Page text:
White Conscience

Apartheid in the 1960s is the focus of Beowulf Alley's impressive one-woman play

On a farm outside Johannesburg, South Africa, there lives a little girl named Elizabeth Grace. She spends so much time in the big, fragrant syringa tree on the property that her nanny, a patient Xhosa woman named Salamina, calls the girl Lizzie Monkey. The Syringa tree is a place of small wonders, as well as a hideout and a refuge--not only for Lizzie, but for her Xhosa and Zulu neighbors trying to avoid brutal encounters with the white authorities.

The Syringa Tree is also a play by the South African-born playwright and actress Pamela Gien. It involves 24 characters--white and black, young and old, male and female--all played by a single performer. That's Patagonia resident Belinda Torrey, in a fine production now on stage at Beowulf Alley Theatre.

Torrey seems to have spent most of her adult life as a science teacher, and she calls herself a "hobby actress." But there's absolutely nothing amateurish about her performance in The Syringa Tree. Indeed, she pulls off the one-woman show with aplomb, holding the stage through two full hours of text, bringing her primary character from childhood to maturity, and sometimes convincingly playing three or four different characters in a single conversation.

Lizzie is a white girl, the daughter of a doctor, growing up in 1960s South Africa, a fine time to be white and privileged, but a hellish time to be black. Under apartheid, the indigenous people were subject to severe restrictions on when and where they could live, work and travel. If you were black and happened to be out without the proper documentation, or even merely out past the curfew for blacks at night, and you saw the police coming down the road, the best thing to do would be to clamber into the nearest tree and hope to avoid another harassment, arrest or beating.

Lizzie's family, of mostly English descent, has no sympathy for the apartheid system, which was instituted and fostered mainly by the Afrikaner, or Dutch-descended, population. Of course, apartheid wouldn't have been possible without the complicity of the English South Africans, and not every Afrikaner was a maniacal racist, but the situation is almost always simplified for dramatic purposes.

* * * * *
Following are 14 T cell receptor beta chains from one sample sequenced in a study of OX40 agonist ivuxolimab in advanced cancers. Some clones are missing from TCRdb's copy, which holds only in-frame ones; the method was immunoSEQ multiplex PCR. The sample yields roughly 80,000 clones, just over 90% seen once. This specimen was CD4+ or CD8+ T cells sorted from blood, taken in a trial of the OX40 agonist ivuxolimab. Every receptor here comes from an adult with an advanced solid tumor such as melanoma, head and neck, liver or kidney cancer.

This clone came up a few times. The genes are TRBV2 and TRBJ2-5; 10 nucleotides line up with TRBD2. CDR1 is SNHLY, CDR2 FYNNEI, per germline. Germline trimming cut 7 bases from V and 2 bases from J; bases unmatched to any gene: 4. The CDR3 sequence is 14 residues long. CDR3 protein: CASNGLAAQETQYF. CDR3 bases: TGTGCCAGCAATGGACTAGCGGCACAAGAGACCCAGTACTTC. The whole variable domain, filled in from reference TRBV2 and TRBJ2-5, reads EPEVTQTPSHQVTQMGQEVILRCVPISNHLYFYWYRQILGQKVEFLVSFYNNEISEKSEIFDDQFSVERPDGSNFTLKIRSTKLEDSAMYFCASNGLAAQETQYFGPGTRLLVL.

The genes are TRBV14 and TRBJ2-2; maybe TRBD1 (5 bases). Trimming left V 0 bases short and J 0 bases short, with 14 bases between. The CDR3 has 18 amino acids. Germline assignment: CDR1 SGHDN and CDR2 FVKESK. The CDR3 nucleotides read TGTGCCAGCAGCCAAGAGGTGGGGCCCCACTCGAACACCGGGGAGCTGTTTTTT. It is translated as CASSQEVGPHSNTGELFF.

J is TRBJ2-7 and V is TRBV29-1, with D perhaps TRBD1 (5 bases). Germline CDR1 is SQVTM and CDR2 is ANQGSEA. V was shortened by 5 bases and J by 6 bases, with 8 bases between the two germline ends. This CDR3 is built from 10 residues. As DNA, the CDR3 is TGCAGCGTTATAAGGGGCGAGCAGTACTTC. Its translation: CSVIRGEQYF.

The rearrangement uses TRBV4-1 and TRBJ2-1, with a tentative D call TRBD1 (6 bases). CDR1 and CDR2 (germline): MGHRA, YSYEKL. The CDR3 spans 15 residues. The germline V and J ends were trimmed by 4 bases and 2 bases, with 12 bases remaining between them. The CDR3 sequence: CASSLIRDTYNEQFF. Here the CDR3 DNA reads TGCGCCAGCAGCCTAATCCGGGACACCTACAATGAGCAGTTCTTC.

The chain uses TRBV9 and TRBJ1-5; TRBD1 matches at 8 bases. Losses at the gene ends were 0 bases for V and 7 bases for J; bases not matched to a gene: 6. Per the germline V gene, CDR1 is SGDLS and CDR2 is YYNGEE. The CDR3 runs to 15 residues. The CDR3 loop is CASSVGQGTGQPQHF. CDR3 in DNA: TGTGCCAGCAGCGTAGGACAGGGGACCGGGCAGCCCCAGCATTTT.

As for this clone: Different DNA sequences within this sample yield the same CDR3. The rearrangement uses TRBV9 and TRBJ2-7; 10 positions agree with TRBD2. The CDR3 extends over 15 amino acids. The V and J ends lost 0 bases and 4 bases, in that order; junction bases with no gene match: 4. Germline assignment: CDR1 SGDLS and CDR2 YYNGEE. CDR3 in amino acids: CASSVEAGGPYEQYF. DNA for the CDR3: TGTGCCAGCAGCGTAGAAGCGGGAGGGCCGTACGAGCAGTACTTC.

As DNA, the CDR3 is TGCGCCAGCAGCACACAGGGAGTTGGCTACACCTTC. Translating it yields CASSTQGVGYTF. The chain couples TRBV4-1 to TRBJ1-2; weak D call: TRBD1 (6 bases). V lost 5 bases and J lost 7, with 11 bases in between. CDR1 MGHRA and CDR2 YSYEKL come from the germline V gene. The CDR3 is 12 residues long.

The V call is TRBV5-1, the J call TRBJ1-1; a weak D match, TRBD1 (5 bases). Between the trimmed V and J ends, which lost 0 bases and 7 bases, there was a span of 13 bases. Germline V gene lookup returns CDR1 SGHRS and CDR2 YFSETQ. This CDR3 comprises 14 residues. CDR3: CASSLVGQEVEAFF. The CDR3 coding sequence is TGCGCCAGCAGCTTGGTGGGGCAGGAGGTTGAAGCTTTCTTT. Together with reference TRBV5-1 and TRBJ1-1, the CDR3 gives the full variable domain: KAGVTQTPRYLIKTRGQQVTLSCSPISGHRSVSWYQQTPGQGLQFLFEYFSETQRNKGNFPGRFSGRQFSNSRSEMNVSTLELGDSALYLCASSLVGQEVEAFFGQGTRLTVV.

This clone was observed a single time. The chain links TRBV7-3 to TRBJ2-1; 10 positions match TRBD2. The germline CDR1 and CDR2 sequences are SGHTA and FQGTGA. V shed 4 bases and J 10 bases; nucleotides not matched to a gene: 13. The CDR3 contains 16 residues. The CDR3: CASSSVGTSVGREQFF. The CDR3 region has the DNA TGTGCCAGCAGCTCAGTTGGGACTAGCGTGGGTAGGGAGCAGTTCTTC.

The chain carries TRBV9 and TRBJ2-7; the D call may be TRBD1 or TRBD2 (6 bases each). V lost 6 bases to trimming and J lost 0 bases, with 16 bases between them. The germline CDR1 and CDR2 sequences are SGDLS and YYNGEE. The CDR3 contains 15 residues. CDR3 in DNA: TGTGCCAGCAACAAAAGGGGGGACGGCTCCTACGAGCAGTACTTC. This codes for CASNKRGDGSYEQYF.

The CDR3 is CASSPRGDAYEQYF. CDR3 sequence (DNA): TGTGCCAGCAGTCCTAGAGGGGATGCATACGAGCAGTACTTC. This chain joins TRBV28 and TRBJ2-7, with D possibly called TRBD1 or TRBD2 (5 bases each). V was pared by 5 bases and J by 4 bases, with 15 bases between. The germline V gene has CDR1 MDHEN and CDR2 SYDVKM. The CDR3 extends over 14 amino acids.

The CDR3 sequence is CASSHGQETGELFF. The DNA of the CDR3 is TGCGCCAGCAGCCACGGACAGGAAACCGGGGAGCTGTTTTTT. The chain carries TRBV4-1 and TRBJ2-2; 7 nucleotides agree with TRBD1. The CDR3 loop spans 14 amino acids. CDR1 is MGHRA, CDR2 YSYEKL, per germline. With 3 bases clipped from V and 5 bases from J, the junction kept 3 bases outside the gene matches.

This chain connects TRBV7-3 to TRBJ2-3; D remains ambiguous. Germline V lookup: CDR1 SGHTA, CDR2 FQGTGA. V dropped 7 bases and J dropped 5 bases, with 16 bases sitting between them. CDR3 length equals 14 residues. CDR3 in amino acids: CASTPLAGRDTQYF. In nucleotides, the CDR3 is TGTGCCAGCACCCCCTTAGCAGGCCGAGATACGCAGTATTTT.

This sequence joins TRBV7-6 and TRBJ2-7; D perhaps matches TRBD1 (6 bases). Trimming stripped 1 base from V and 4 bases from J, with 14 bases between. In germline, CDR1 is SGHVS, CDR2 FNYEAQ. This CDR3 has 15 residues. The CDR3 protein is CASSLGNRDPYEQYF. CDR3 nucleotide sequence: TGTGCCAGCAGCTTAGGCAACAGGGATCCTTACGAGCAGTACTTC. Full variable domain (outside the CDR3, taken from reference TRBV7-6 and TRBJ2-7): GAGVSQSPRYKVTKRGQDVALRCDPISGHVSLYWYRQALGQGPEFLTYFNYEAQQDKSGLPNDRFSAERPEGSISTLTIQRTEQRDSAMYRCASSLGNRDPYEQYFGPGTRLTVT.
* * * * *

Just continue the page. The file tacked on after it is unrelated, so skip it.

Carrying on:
Lizzie has no idea what's going on. She knows her parents don't like the Afrikaner minister who lives next door, and she knows that the minister's daughter is bossy and unpleasant but still an interesting friend to have across the fence. She knows that the Xhosa and Zulu men and women working for the white families in her neighborhood are interesting, too, but she can't quite grasp why they're so jumpy at night, and why their evenings of tale-telling around a campfire fall apart whenever a police cruiser comes down the road. Lizzie's is an enchanted world of fairy dust in sunbeams, and blue glitter drifting from a beloved clown, and white family and black friends she loves.

Lizzie begins to get an education in social realities when Salamina, her beloved nanny, gives birth to a child who is not properly documented. Lizzie's family conceals the birth, and the little girl herself, for several years, although Lizzie doesn't grasp who, exactly, is risking what. Later, a white relative is murdered for no real reason by a Rhodesian freedom fighter, and this finally signals the end of Lizzie's childhood idyll. How she comes to terms with all of this when older is the subject of the play's later scenes.

Torrey spends most of her time in character as the young Lizzie, presenting her as spoiled but innocent, not too awfully cutesy, and not so self-centered that you lose sympathy for her. Most impressively, toward the end of the play, Torrey gives us a grown-up Lizzie who is quite obviously the same character, if still a bit childlike; it's difficult to maintain this kind of continuity when you're jumping forward 20 years, from child to adult, but all the more necessary here, so the adult Lizzie doesn't get lost among all the other characters.

Salamina is equally well drawn: slower but constantly moving, her voice coming from deep within her belly. No doubt dialect coach Eva Wright offered some significant help to Torrey in sorting out the characters, and director Roger Johnson has kept Torrey focused; he also kept the action fluid. The story plays out on a very simple set, a rough swing suspended above the stage, with a curtain of streamers behind. A change in scene is usually signaled by a dip in the lights, or by Torrey passing briefly behind the streamers--just enough to define the structure of the play (which initially seems very stream-of-consciousness) without becoming clunky.

If there's something to complain about here, it's that we're seeing yet another story of apartheid told from a white person's point of view. How many apartheid dramas can you name that truly center on blacks, rather than white crusaders? Athol Fugard's Boesman and Lena, the film Catch a Fire and a couple of others, but beyond that, apartheid becomes a vehicle for stories about white conscience.

Yes, The Syringa Tree is about white conscience, but it's also about the bonds between people. And any play in which people of color are persecuted because they lack the proper documentation will have particular resonance during our own sometimes unsavory immigration debates.

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